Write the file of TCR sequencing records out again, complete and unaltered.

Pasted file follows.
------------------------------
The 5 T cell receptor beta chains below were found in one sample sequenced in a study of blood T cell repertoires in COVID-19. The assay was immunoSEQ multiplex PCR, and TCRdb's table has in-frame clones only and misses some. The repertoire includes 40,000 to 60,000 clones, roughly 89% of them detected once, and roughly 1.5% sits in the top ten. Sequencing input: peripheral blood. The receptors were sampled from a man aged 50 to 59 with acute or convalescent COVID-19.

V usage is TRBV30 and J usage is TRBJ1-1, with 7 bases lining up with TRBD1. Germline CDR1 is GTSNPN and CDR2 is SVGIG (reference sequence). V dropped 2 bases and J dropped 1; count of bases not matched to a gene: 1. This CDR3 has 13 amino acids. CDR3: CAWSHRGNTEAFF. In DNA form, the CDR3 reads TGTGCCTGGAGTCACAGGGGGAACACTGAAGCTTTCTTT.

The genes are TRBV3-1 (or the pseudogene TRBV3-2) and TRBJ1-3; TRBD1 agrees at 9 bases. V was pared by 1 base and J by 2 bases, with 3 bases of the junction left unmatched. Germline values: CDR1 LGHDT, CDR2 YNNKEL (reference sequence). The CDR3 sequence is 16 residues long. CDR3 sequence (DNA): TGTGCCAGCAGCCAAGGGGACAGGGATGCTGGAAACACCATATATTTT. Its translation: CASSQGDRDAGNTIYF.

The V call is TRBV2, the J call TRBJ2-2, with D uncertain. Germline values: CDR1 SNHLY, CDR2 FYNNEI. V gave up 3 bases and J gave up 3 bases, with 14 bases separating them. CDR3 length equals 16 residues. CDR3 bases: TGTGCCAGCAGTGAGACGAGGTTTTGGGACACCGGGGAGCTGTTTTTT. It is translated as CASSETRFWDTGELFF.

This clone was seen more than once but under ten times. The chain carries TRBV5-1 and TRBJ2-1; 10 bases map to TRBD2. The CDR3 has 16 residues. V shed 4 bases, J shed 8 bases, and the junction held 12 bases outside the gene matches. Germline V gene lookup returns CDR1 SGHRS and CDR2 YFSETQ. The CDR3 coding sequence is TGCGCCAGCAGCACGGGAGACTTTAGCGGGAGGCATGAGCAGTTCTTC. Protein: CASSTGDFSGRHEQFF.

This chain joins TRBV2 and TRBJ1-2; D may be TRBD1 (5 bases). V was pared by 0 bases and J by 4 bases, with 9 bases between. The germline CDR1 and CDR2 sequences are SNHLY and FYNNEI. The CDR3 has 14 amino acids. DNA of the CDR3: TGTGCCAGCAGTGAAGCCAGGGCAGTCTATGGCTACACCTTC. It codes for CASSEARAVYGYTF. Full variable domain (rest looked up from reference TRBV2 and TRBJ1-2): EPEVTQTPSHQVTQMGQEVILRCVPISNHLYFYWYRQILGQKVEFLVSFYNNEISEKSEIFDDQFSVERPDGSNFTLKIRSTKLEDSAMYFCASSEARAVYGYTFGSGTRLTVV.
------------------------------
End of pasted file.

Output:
The 5 T cell receptor beta chains below were found in one sample sequenced in a study of blood T cell repertoires in COVID-19. The assay was immunoSEQ multiplex PCR, and TCRdb's table has in-frame clones only and misses some. The repertoire includes 40,000 to 60,000 clones, roughly 89% of them detected once, and roughly 1.5% sits in the top ten. Sequencing input: peripheral blood. The receptors were sampled from a man aged 50 to 59 with acute or convalescent COVID-19.

V usage is TRBV30 and J usage is TRBJ1-1, with 7 bases lining up with TRBD1. Germline CDR1 is GTSNPN and CDR2 is SVGIG (reference sequence). V dropped 2 bases and J dropped 1; count of bases not matched to a gene: 1. This CDR3 has 13 amino acids. CDR3: CAWSHRGNTEAFF. In DNA form, the CDR3 reads TGTGCCTGGAGTCACAGGGGGAACACTGAAGCTTTCTTT.

The genes are TRBV3-1 (or the pseudogene TRBV3-2) and TRBJ1-3; TRBD1 agrees at 9 bases. V was pared by 1 base and J by 2 bases, with 3 bases of the junction left unmatched. Germline values: CDR1 LGHDT, CDR2 YNNKEL (reference sequence). The CDR3 sequence is 16 residues long. CDR3 sequence (DNA): TGTGCCAGCAGCCAAGGGGACAGGGATGCTGGAAACACCATATATTTT. Its translation: CASSQGDRDAGNTIYF.

The V call is TRBV2, the J call TRBJ2-2, with D uncertain. Germline values: CDR1 SNHLY, CDR2 FYNNEI. V gave up 3 bases and J gave up 3 bases, with 14 bases separating them. CDR3 length equals 16 residues. CDR3 bases: TGTGCCAGCAGTGAGACGAGGTTTTGGGACACCGGGGAGCTGTTTTTT. It is translated as CASSETRFWDTGELFF.

This clone was seen more than once but under ten times. The chain carries TRBV5-1 and TRBJ2-1; 10 bases map to TRBD2. The CDR3 has 16 residues. V shed 4 bases, J shed 8 bases, and the junction held 12 bases outside the gene matches. Germline V gene lookup returns CDR1 SGHRS and CDR2 YFSETQ. The CDR3 coding sequence is TGCGCCAGCAGCACGGGAGACTTTAGCGGGAGGCATGAGCAGTTCTTC. Protein: CASSTGDFSGRHEQFF.

This chain joins TRBV2 and TRBJ1-2; D may be TRBD1 (5 bases). V was pared by 0 bases and J by 4 bases, with 9 bases between. The germline CDR1 and CDR2 sequences are SNHLY and FYNNEI. The CDR3 has 14 amino acids. DNA of the CDR3: TGTGCCAGCAGTGAAGCCAGGGCAGTCTATGGCTACACCTTC. It codes for CASSEARAVYGYTF. Full variable domain (rest looked up from reference TRBV2 and TRBJ1-2): EPEVTQTPSHQVTQMGQEVILRCVPISNHLYFYWYRQILGQKVEFLVSFYNNEISEKSEIFDDQFSVERPDGSNFTLKIRSTKLEDSAMYFCASSEARAVYGYTFGSGTRLTVV.